Black and White Handbook

ChrisR

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... by Roger Hicks and Frances Schultz... is it a good book to get? Still available second hand, I think.

I do have The Camera and The Negative by the sainted Ansel already!
 

StephenM

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Reasonable, but I'm not certain you'd learn a lot from it. You can borrow my copy if you want to.

A lot depends on what you're looking for.
 
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ChrisR

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TBH I want a book I can put under my pillow at night, so that when I wake up I will take much better black and white photos! (just like I wanted at Uni 55 years ago!).

I'm just a REALLY slow learner!
 
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John Blakemore's "Black & White Photography Workshop". I think it's out of print now and thus sells for silly money, but I did notice a certain auction site had someone selling it for non-money grabbing prices. Auction though so you take your chances...

Very good book and a good accompaniment to Adam's trilogy.

Edit - I didn't read the OP properly and thought you were asking for recommendations... Sorry!
 
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simon ess

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TBH I want a book I can put under my pillow at night, so that when I wake up I will take much better black and white photos! (just like I wanted at Uni 55 years ago!).

I'm just a REALLY slow learner!
I've said it before and I'll say it again; I highly recommend that you study the use of tone in painting and drawing.
 

Peter B

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... by Roger Hicks and Frances Schultz... is it a good book to get? Still available second hand, I think.

I do have The Camera and The Negative by the sainted Ansel already!
Does this mean that you're OK with the Zone System or are looking to escape from it? I've found that most b&w books follow one path or the other with much talk of personal film speeds and the like, so it would help to know how deep you want to go on this. I've tried it in the past without ever getting on top of it, so I can appreciate where you are just now. A lot of them also assume you'll be doing your own printing as well. :banghead:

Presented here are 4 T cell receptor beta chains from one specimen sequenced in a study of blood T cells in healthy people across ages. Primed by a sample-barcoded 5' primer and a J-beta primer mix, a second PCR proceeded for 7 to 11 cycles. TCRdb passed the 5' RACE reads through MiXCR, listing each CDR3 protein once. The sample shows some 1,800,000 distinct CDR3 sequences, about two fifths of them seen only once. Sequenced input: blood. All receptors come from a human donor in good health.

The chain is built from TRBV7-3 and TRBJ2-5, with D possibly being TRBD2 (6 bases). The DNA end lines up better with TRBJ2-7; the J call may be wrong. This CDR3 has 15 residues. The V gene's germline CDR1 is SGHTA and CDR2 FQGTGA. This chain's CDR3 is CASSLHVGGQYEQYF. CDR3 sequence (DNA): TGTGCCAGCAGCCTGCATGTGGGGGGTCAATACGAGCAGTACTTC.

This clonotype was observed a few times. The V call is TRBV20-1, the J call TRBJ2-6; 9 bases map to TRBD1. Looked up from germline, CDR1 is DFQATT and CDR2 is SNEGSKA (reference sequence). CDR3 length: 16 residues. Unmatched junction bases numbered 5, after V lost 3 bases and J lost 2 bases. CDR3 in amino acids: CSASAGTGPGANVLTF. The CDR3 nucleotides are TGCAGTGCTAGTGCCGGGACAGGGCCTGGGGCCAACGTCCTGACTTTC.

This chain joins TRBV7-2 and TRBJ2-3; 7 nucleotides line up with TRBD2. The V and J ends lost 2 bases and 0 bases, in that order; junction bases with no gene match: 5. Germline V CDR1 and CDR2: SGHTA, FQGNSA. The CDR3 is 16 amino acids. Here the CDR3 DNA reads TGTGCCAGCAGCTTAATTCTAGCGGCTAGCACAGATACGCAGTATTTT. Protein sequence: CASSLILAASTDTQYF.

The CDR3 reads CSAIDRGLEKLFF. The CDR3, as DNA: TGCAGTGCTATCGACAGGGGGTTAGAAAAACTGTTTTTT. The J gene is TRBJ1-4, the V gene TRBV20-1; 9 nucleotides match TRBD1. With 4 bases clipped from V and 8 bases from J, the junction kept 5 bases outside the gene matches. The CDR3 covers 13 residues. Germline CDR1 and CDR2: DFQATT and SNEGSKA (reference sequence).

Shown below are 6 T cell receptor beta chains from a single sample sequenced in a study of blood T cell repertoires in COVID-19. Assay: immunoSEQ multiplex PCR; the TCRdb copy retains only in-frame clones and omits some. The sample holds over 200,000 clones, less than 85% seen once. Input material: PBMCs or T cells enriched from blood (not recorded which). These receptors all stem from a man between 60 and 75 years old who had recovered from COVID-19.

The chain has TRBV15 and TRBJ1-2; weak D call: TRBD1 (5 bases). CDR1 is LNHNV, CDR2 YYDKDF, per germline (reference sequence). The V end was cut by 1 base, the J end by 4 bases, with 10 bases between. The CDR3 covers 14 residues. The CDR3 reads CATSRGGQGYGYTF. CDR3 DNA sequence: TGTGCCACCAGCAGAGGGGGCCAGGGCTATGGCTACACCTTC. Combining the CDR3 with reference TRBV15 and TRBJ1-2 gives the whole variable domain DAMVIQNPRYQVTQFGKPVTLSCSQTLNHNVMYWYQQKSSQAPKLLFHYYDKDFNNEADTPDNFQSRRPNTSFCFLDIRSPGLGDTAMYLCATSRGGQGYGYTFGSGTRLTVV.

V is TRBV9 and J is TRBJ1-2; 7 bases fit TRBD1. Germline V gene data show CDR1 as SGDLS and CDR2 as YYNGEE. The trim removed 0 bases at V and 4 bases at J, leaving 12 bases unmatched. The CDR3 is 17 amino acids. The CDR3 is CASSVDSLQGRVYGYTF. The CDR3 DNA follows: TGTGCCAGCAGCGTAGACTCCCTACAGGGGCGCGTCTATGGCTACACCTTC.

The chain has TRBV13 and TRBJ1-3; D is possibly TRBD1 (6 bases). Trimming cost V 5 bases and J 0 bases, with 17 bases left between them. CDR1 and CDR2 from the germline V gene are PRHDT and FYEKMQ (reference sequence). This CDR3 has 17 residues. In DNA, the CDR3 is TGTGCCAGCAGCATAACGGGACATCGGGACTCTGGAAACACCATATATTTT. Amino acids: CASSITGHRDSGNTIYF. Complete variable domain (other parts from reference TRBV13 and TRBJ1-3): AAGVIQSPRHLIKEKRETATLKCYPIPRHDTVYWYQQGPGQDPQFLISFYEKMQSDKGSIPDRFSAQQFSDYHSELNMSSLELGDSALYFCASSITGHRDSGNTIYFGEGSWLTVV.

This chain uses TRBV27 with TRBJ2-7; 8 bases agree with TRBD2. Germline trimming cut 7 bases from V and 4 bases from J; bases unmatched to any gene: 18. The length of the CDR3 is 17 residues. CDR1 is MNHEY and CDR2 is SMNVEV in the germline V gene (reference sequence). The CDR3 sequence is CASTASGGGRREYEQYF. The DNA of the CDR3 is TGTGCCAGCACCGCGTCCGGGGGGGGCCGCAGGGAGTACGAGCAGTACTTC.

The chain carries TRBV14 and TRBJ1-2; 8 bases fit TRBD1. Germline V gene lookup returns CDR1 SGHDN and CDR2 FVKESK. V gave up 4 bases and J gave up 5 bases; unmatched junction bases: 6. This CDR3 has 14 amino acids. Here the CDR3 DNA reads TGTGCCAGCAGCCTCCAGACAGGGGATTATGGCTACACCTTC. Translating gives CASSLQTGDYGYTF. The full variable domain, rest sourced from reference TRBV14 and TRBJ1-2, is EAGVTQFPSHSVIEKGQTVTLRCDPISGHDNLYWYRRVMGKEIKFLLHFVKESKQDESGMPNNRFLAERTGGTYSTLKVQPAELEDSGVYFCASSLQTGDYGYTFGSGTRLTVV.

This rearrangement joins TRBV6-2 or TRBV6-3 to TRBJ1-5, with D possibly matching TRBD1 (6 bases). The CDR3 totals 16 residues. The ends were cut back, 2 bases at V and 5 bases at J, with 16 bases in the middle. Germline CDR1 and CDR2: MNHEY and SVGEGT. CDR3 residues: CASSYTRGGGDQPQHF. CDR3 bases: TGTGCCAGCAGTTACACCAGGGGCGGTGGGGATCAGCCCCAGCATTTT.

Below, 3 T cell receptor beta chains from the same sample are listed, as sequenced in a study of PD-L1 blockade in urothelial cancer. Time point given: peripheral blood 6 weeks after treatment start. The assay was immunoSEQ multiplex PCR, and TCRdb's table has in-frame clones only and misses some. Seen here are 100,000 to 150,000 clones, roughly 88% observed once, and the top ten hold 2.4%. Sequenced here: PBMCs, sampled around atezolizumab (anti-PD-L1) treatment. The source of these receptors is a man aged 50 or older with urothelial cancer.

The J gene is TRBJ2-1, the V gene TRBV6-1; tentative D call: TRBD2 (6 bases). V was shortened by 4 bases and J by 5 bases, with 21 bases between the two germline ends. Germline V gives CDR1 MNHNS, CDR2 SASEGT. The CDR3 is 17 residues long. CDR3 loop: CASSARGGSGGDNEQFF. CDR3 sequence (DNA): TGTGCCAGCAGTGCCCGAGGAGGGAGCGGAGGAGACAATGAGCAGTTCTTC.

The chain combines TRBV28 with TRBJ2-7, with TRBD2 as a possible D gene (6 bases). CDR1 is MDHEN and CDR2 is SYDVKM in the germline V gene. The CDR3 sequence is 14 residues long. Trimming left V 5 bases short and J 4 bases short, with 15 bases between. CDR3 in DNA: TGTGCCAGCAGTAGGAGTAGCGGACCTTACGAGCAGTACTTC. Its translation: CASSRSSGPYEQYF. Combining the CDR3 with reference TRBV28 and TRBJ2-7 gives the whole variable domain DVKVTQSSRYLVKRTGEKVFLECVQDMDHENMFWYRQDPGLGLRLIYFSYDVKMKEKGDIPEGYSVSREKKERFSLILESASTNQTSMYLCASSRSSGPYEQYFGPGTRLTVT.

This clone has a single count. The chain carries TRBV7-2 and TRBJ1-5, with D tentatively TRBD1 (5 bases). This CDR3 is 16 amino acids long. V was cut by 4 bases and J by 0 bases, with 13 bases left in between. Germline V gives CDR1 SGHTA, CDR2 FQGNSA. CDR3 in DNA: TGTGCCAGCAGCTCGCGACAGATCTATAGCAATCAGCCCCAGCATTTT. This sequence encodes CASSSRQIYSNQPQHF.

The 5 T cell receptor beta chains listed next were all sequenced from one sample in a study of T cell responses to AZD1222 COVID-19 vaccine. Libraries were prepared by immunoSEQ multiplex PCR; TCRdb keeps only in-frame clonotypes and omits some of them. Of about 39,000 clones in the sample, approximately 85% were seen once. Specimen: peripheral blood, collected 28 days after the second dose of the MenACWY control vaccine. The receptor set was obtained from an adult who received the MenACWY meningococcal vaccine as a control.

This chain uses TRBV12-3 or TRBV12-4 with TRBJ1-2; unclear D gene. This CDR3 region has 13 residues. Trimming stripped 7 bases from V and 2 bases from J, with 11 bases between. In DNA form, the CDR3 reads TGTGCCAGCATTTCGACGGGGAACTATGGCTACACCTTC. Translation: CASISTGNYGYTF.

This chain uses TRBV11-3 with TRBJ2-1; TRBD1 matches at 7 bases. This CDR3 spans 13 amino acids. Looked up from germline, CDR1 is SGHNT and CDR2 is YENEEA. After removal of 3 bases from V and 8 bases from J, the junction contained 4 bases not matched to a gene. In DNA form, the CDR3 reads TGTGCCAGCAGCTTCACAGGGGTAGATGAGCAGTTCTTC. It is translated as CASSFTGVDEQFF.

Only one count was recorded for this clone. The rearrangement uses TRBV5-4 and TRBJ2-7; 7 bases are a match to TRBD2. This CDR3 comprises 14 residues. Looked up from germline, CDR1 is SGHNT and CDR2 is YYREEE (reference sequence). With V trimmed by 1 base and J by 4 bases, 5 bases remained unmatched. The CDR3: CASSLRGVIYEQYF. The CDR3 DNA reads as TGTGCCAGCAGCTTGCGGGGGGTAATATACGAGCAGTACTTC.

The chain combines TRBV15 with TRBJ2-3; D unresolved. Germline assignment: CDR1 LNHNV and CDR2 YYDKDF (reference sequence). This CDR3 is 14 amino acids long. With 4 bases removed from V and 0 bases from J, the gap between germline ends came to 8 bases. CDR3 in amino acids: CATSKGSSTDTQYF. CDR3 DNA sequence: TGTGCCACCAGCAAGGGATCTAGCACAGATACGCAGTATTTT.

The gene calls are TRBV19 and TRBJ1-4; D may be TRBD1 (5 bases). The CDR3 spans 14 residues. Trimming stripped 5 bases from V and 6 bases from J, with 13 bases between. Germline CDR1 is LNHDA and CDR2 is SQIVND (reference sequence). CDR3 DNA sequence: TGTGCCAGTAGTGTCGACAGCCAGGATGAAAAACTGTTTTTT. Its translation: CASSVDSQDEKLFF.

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... by Roger Hicks and Frances Schultz... is it a good book to get? Still available second hand, I think.

I do have The Camera and The Negative by the sainted Ansel already!
I used to have a copy which I purchased from a charity shop, read and then re-donated.

As far as I can remember, it was fine, but not radically different to several other books.

My recommendation is "The Art of Photography - an approach to personal expression" by Bruce Barnbaum.
 

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@ChrisR Somewhat off-topic I'm afraid, but there's a guy with a portfolio on Photorio mainly of street and festival photos from Edinburgh in b&w. I don't know what his techniques have been over the years, but he seems to have mastered the art of producing great results from common films and chemistry. :notworthy::notworthy:
 

Asha

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I find it more fun to do the practical ( ie expose the film, develop, make prints) and learn from the mistakes than to try study and go out carrying 10kg of kit plus a degree on how to use it.

Sure some reading is necessary to learn certain aspects of photography and / or to get an Idea of what we may have done wrong when confronted with a poor result but being a slow learner not unlike yourself Chris, the practical cock ups enable me to learn much quicker and in a more enjoyable** way than reading.

**enjoyable in so far as doing the part of photography that interests me the most..... actuallyusing the kit and going through all the physical stages thereafter.

If I had to turn my photography into an academic exercise, I would pack it in!
 
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ChrisR

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Thanks everyone for your comments and suggestions.
I haven't read that one but can recommend Mastering Black and White photography by John Garrett
Quite hard to find; the book of the same title by John Walmsley also looks rather good!
TBH I want a book I can put under my pillow at night, so that when I wake up I will take much better black and white photos! (just like I wanted at Uni 55 years ago!).

I'm just a REALLY slow learner!
The first part was joking, second part is true!
John Blakemore's "Black & White Photography Workshop". I think it's out of print now and thus sells for silly money, but I did notice a certain auction site had someone selling it for non-money grabbing prices. Auction though so you take your chances...

Very good book and a good accompaniment to Adam's trilogy.

Edit - I didn't read the OP properly and thought you were asking for recommendations... Sorry!
No worries, Ian. Does look a good book, but you're right about the prices. All the abebook copies are £65 or so (it's also Ama$on, so no). I did find one on the bay for £35. The prices do suggest it's in demand, so a book people want. I've seen Blakemore's work before but looked again; I really like his stuff!
I've said it before and I'll say it again; I highly recommend that you study the use of tone in painting and drawing.
Good point. "Study", by looking mostly, or are there some books you could recommend?
Does this mean that you're OK with the Zone System or are looking to escape from it? I've found that most b&w books follow one path or the other with much talk of personal film speeds and the like, so it would help to know how deep you want to go on this. I've tried it in the past without ever getting on top of it, so I can appreciate where you are just now. A lot of them also assume you'll be doing your own printing as well. :banghead: